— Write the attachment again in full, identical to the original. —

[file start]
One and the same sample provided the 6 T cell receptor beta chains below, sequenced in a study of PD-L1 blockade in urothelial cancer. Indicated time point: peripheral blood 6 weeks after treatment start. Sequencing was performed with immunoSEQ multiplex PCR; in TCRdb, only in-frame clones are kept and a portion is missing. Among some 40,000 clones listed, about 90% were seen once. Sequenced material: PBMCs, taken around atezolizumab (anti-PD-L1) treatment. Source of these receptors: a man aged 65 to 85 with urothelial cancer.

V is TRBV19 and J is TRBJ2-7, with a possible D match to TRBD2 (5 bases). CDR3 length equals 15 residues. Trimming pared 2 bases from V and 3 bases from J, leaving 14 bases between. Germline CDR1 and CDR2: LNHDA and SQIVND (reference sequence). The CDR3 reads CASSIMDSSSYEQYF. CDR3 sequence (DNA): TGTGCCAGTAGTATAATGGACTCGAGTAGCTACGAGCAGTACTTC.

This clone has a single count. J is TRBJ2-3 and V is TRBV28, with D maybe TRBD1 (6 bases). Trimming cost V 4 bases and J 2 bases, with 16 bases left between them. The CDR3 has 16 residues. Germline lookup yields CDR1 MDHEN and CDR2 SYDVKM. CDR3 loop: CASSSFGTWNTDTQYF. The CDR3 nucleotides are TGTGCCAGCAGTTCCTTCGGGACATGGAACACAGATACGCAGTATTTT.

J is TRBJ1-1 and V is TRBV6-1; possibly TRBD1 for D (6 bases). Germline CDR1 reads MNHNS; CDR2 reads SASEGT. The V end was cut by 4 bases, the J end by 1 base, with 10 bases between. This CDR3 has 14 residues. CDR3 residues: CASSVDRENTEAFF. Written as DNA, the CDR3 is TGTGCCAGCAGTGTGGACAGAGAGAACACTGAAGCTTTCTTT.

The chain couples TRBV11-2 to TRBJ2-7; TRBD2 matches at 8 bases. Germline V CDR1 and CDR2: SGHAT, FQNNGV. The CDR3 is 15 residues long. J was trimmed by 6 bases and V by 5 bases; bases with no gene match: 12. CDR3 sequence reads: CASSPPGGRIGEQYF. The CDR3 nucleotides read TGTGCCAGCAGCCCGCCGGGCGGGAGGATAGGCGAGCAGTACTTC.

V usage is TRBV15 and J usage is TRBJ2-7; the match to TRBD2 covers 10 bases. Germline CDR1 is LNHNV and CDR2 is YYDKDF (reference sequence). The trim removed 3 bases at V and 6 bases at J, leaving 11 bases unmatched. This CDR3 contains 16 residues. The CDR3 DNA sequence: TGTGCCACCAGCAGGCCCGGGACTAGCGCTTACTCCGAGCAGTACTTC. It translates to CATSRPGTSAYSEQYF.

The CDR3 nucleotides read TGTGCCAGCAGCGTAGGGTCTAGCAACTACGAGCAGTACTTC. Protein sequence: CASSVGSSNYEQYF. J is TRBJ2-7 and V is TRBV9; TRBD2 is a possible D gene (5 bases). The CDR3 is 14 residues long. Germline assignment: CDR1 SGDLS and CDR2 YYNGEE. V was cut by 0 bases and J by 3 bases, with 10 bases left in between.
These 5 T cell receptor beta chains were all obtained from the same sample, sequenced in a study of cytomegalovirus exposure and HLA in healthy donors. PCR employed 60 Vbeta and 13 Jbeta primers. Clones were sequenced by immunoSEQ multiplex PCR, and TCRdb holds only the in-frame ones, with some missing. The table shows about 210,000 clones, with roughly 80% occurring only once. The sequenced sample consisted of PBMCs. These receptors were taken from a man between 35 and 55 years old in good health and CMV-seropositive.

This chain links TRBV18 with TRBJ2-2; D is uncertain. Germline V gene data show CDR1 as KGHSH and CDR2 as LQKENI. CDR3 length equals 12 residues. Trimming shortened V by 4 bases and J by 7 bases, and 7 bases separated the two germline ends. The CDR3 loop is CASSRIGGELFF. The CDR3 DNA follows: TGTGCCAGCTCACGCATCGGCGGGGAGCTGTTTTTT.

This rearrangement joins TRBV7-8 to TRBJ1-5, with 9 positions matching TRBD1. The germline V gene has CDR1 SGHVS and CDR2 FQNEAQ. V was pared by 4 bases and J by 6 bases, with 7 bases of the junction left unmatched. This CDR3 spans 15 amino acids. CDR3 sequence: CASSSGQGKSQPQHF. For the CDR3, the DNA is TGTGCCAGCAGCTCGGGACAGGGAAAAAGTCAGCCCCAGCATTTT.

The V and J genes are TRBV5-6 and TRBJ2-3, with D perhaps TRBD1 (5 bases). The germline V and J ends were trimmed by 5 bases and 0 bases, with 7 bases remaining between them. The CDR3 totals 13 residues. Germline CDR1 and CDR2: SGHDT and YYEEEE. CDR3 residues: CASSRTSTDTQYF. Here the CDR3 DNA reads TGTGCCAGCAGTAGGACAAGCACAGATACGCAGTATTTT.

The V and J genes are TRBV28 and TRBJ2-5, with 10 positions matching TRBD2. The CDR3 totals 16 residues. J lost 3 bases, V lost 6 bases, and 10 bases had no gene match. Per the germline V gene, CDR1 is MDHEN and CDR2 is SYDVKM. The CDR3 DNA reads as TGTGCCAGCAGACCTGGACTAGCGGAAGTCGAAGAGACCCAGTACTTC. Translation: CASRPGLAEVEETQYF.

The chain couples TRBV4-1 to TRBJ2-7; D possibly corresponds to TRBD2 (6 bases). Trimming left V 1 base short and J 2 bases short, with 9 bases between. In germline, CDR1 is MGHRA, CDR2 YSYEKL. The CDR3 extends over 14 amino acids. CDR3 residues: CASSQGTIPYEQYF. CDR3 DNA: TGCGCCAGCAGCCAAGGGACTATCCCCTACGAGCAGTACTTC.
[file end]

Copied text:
One and the same sample provided the 6 T cell receptor beta chains below, sequenced in a study of PD-L1 blockade in urothelial cancer. Indicated time point: peripheral blood 6 weeks after treatment start. Sequencing was performed with immunoSEQ multiplex PCR; in TCRdb, only in-frame clones are kept and a portion is missing. Among some 40,000 clones listed, about 90% were seen once. Sequenced material: PBMCs, taken around atezolizumab (anti-PD-L1) treatment. Source of these receptors: a man aged 65 to 85 with urothelial cancer.

V is TRBV19 and J is TRBJ2-7, with a possible D match to TRBD2 (5 bases). CDR3 length equals 15 residues. Trimming pared 2 bases from V and 3 bases from J, leaving 14 bases between. Germline CDR1 and CDR2: LNHDA and SQIVND (reference sequence). The CDR3 reads CASSIMDSSSYEQYF. CDR3 sequence (DNA): TGTGCCAGTAGTATAATGGACTCGAGTAGCTACGAGCAGTACTTC.

This clone has a single count. J is TRBJ2-3 and V is TRBV28, with D maybe TRBD1 (6 bases). Trimming cost V 4 bases and J 2 bases, with 16 bases left between them. The CDR3 has 16 residues. Germline lookup yields CDR1 MDHEN and CDR2 SYDVKM. CDR3 loop: CASSSFGTWNTDTQYF. The CDR3 nucleotides are TGTGCCAGCAGTTCCTTCGGGACATGGAACACAGATACGCAGTATTTT.

J is TRBJ1-1 and V is TRBV6-1; possibly TRBD1 for D (6 bases). Germline CDR1 reads MNHNS; CDR2 reads SASEGT. The V end was cut by 4 bases, the J end by 1 base, with 10 bases between. This CDR3 has 14 residues. CDR3 residues: CASSVDRENTEAFF. Written as DNA, the CDR3 is TGTGCCAGCAGTGTGGACAGAGAGAACACTGAAGCTTTCTTT.

The chain couples TRBV11-2 to TRBJ2-7; TRBD2 matches at 8 bases. Germline V CDR1 and CDR2: SGHAT, FQNNGV. The CDR3 is 15 residues long. J was trimmed by 6 bases and V by 5 bases; bases with no gene match: 12. CDR3 sequence reads: CASSPPGGRIGEQYF. The CDR3 nucleotides read TGTGCCAGCAGCCCGCCGGGCGGGAGGATAGGCGAGCAGTACTTC.

V usage is TRBV15 and J usage is TRBJ2-7; the match to TRBD2 covers 10 bases. Germline CDR1 is LNHNV and CDR2 is YYDKDF (reference sequence). The trim removed 3 bases at V and 6 bases at J, leaving 11 bases unmatched. This CDR3 contains 16 residues. The CDR3 DNA sequence: TGTGCCACCAGCAGGCCCGGGACTAGCGCTTACTCCGAGCAGTACTTC. It translates to CATSRPGTSAYSEQYF.

The CDR3 nucleotides read TGTGCCAGCAGCGTAGGGTCTAGCAACTACGAGCAGTACTTC. Protein sequence: CASSVGSSNYEQYF. J is TRBJ2-7 and V is TRBV9; TRBD2 is a possible D gene (5 bases). The CDR3 is 14 residues long. Germline assignment: CDR1 SGDLS and CDR2 YYNGEE. V was cut by 0 bases and J by 3 bases, with 10 bases left in between.
These 5 T cell receptor beta chains were all obtained from the same sample, sequenced in a study of cytomegalovirus exposure and HLA in healthy donors. PCR employed 60 Vbeta and 13 Jbeta primers. Clones were sequenced by immunoSEQ multiplex PCR, and TCRdb holds only the in-frame ones, with some missing. The table shows about 210,000 clones, with roughly 80% occurring only once. The sequenced sample consisted of PBMCs. These receptors were taken from a man between 35 and 55 years old in good health and CMV-seropositive.

This chain links TRBV18 with TRBJ2-2; D is uncertain. Germline V gene data show CDR1 as KGHSH and CDR2 as LQKENI. CDR3 length equals 12 residues. Trimming shortened V by 4 bases and J by 7 bases, and 7 bases separated the two germline ends. The CDR3 loop is CASSRIGGELFF. The CDR3 DNA follows: TGTGCCAGCTCACGCATCGGCGGGGAGCTGTTTTTT.

This rearrangement joins TRBV7-8 to TRBJ1-5, with 9 positions matching TRBD1. The germline V gene has CDR1 SGHVS and CDR2 FQNEAQ. V was pared by 4 bases and J by 6 bases, with 7 bases of the junction left unmatched. This CDR3 spans 15 amino acids. CDR3 sequence: CASSSGQGKSQPQHF. For the CDR3, the DNA is TGTGCCAGCAGCTCGGGACAGGGAAAAAGTCAGCCCCAGCATTTT.

The V and J genes are TRBV5-6 and TRBJ2-3, with D perhaps TRBD1 (5 bases). The germline V and J ends were trimmed by 5 bases and 0 bases, with 7 bases remaining between them. The CDR3 totals 13 residues. Germline CDR1 and CDR2: SGHDT and YYEEEE. CDR3 residues: CASSRTSTDTQYF. Here the CDR3 DNA reads TGTGCCAGCAGTAGGACAAGCACAGATACGCAGTATTTT.

The V and J genes are TRBV28 and TRBJ2-5, with 10 positions matching TRBD2. The CDR3 totals 16 residues. J lost 3 bases, V lost 6 bases, and 10 bases had no gene match. Per the germline V gene, CDR1 is MDHEN and CDR2 is SYDVKM. The CDR3 DNA reads as TGTGCCAGCAGACCTGGACTAGCGGAAGTCGAAGAGACCCAGTACTTC. Translation: CASRPGLAEVEETQYF.

The chain couples TRBV4-1 to TRBJ2-7; D possibly corresponds to TRBD2 (6 bases). Trimming left V 1 base short and J 2 bases short, with 9 bases between. In germline, CDR1 is MGHRA, CDR2 YSYEKL. The CDR3 extends over 14 amino acids. CDR3 residues: CASSQGTIPYEQYF. CDR3 DNA: TGCGCCAGCAGCCAAGGGACTATCCCCTACGAGCAGTACTTC.